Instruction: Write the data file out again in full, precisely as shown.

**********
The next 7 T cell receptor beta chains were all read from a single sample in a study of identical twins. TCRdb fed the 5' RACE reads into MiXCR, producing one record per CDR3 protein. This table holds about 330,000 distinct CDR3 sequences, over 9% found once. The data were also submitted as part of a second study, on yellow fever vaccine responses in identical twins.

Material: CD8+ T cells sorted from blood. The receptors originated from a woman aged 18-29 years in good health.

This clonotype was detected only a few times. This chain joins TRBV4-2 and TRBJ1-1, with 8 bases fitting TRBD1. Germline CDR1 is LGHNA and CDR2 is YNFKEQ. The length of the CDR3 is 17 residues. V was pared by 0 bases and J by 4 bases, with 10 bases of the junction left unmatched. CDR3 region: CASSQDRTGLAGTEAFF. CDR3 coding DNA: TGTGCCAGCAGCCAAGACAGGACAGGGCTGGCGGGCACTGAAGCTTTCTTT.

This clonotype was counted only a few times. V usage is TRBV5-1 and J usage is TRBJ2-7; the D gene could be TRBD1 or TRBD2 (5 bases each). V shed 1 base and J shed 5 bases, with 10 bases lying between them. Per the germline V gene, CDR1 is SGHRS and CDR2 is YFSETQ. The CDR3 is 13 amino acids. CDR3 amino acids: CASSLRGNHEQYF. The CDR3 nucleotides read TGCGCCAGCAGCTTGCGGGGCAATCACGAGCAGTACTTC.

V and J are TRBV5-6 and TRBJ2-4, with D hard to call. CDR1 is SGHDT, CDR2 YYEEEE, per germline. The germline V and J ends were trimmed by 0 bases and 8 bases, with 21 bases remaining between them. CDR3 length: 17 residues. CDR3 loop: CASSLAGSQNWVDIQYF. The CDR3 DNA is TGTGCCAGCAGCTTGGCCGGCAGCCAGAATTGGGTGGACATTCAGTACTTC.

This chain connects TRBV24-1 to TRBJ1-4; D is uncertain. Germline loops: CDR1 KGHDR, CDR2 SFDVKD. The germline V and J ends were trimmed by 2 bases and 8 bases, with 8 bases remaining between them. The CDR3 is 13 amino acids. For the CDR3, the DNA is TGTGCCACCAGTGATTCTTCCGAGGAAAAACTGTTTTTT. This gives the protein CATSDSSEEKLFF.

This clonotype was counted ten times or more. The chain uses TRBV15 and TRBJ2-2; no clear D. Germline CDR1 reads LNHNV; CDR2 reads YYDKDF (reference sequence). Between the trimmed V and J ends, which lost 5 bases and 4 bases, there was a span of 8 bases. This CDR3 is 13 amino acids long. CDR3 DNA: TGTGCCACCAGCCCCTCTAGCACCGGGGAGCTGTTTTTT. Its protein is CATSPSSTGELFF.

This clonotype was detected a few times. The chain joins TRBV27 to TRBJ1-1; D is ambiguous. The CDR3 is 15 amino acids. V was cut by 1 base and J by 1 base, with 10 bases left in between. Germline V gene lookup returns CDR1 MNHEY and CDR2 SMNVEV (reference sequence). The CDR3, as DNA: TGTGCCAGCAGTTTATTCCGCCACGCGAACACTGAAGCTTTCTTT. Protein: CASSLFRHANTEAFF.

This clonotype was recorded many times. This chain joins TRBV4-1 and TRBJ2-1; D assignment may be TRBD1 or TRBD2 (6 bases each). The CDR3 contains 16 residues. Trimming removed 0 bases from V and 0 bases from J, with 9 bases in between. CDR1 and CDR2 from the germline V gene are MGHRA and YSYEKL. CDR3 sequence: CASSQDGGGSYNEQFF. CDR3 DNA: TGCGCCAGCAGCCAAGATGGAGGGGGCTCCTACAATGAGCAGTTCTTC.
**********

The next 7 T cell receptor beta chains were all read from a single sample in a study of identical twins. TCRdb fed the 5' RACE reads into MiXCR, producing one record per CDR3 protein. This table holds about 330,000 distinct CDR3 sequences, over 9% found once. The data were also submitted as part of a second study, on yellow fever vaccine responses in identical twins.

Material: CD8+ T cells sorted from blood. The receptors originated from a woman aged 18-29 years in good health.

This clonotype was detected only a few times. This chain joins TRBV4-2 and TRBJ1-1, with 8 bases fitting TRBD1. Germline CDR1 is LGHNA and CDR2 is YNFKEQ. The length of the CDR3 is 17 residues. V was pared by 0 bases and J by 4 bases, with 10 bases of the junction left unmatched. CDR3 region: CASSQDRTGLAGTEAFF. CDR3 coding DNA: TGTGCCAGCAGCCAAGACAGGACAGGGCTGGCGGGCACTGAAGCTTTCTTT.

This clonotype was counted only a few times. V usage is TRBV5-1 and J usage is TRBJ2-7; the D gene could be TRBD1 or TRBD2 (5 bases each). V shed 1 base and J shed 5 bases, with 10 bases lying between them. Per the germline V gene, CDR1 is SGHRS and CDR2 is YFSETQ. The CDR3 is 13 amino acids. CDR3 amino acids: CASSLRGNHEQYF. The CDR3 nucleotides read TGCGCCAGCAGCTTGCGGGGCAATCACGAGCAGTACTTC.

V and J are TRBV5-6 and TRBJ2-4, with D hard to call. CDR1 is SGHDT, CDR2 YYEEEE, per germline. The germline V and J ends were trimmed by 0 bases and 8 bases, with 21 bases remaining between them. CDR3 length: 17 residues. CDR3 loop: CASSLAGSQNWVDIQYF. The CDR3 DNA is TGTGCCAGCAGCTTGGCCGGCAGCCAGAATTGGGTGGACATTCAGTACTTC.

This chain connects TRBV24-1 to TRBJ1-4; D is uncertain. Germline loops: CDR1 KGHDR, CDR2 SFDVKD. The germline V and J ends were trimmed by 2 bases and 8 bases, with 8 bases remaining between them. The CDR3 is 13 amino acids. For the CDR3, the DNA is TGTGCCACCAGTGATTCTTCCGAGGAAAAACTGTTTTTT. This gives the protein CATSDSSEEKLFF.

This clonotype was counted ten times or more. The chain uses TRBV15 and TRBJ2-2; no clear D. Germline CDR1 reads LNHNV; CDR2 reads YYDKDF (reference sequence). Between the trimmed V and J ends, which lost 5 bases and 4 bases, there was a span of 8 bases. This CDR3 is 13 amino acids long. CDR3 DNA: TGTGCCACCAGCCCCTCTAGCACCGGGGAGCTGTTTTTT. Its protein is CATSPSSTGELFF.

This clonotype was detected a few times. The chain joins TRBV27 to TRBJ1-1; D is ambiguous. The CDR3 is 15 amino acids. V was cut by 1 base and J by 1 base, with 10 bases left in between. Germline V gene lookup returns CDR1 MNHEY and CDR2 SMNVEV (reference sequence). The CDR3, as DNA: TGTGCCAGCAGTTTATTCCGCCACGCGAACACTGAAGCTTTCTTT. Protein: CASSLFRHANTEAFF.

This clonotype was recorded many times. This chain joins TRBV4-1 and TRBJ2-1; D assignment may be TRBD1 or TRBD2 (6 bases each). The CDR3 contains 16 residues. Trimming removed 0 bases from V and 0 bases from J, with 9 bases in between. CDR1 and CDR2 from the germline V gene are MGHRA and YSYEKL. CDR3 sequence: CASSQDGGGSYNEQFF. CDR3 DNA: TGCGCCAGCAGCCAAGATGGAGGGGGCTCCTACAATGAGCAGTTCTTC.